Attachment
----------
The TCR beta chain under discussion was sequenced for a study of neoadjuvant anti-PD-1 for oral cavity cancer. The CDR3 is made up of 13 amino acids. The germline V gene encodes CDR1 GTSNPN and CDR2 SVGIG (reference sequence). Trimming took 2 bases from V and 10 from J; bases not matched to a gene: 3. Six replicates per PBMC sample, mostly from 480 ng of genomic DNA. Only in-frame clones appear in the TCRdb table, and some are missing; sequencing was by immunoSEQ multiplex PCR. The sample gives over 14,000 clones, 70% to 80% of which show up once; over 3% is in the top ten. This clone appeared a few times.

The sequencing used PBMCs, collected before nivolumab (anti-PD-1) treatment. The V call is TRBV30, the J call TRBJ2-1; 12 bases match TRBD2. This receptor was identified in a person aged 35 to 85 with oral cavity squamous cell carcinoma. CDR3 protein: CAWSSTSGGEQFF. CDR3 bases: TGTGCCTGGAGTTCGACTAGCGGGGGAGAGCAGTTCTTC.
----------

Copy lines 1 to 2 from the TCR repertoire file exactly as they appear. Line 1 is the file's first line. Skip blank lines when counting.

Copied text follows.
The TCR beta chain under discussion was sequenced for a study of neoadjuvant anti-PD-1 for oral cavity cancer. The CDR3 is made up of 13 amino acids. The germline V gene encodes CDR1 GTSNPN and CDR2 SVGIG (reference sequence). Trimming took 2 bases from V and 10 from J; bases not matched to a gene: 3. Six replicates per PBMC sample, mostly from 480 ng of genomic DNA. Only in-frame clones appear in the TCRdb table, and some are missing; sequencing was by immunoSEQ multiplex PCR. The sample gives over 14,000 clones, 70% to 80% of which show up once; over 3% is in the top ten. This clone appeared a few times.

The sequencing used PBMCs, collected before nivolumab (anti-PD-1) treatment. The V call is TRBV30, the J call TRBJ2-1; 12 bases match TRBD2. This receptor was identified in a person aged 35 to 85 with oral cavity squamous cell carcinoma. CDR3 protein: CAWSSTSGGEQFF. CDR3 bases: TGTGCCTGGAGTTCGACTAGCGGGGGAGAGCAGTTCTTC.